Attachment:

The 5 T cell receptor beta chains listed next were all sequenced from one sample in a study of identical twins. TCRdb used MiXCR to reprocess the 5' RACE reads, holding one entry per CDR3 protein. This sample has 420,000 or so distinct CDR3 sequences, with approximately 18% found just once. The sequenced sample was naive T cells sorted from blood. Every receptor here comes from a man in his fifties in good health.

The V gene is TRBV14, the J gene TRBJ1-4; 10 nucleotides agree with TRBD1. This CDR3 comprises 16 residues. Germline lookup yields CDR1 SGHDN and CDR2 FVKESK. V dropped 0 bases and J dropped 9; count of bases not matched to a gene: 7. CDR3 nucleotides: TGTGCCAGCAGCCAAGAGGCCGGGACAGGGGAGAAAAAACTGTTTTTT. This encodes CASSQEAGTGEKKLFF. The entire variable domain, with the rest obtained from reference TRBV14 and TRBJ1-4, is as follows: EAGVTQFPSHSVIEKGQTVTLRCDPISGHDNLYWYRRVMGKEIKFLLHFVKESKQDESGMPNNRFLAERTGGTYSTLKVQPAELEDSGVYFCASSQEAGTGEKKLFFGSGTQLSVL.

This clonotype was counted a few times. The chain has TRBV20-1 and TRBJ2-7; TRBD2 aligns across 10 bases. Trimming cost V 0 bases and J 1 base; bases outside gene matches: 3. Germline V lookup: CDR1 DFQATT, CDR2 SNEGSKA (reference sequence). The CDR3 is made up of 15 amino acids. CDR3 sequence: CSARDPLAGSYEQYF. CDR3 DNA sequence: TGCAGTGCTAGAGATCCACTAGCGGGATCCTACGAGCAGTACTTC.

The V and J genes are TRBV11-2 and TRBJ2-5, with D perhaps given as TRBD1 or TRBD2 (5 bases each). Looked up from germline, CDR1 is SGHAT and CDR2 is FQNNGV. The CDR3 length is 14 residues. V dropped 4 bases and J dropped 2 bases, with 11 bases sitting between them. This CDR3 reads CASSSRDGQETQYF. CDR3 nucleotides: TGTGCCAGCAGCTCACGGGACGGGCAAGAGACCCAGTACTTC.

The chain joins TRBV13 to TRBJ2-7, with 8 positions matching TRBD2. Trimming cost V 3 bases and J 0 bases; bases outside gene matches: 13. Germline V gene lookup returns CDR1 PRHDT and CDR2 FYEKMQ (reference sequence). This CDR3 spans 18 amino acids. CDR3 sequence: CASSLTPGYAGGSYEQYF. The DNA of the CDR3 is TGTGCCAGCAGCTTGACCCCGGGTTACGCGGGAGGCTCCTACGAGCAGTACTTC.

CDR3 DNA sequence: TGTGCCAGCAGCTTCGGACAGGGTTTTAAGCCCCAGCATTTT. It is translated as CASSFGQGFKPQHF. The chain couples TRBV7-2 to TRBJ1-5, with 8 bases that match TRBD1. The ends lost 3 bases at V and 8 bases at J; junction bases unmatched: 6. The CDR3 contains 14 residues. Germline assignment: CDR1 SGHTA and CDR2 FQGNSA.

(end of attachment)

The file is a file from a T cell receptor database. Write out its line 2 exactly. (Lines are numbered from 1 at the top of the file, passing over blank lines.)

The V gene is TRBV14, the J gene TRBJ1-4; 10 nucleotides agree with TRBD1. This CDR3 comprises 16 residues. Germline lookup yields CDR1 SGHDN and CDR2 FVKESK. V dropped 0 bases and J dropped 9; count of bases not matched to a gene: 7. CDR3 nucleotides: TGTGCCAGCAGCCAAGAGGCCGGGACAGGGGAGAAAAAACTGTTTTTT. This encodes CASSQEAGTGEKKLFF. The entire variable domain, with the rest obtained from reference TRBV14 and TRBJ1-4, is as follows: EAGVTQFPSHSVIEKGQTVTLRCDPISGHDNLYWYRRVMGKEIKFLLHFVKESKQDESGMPNNRFLAERTGGTYSTLKVQPAELEDSGVYFCASSQEAGTGEKKLFFGSGTQLSVL.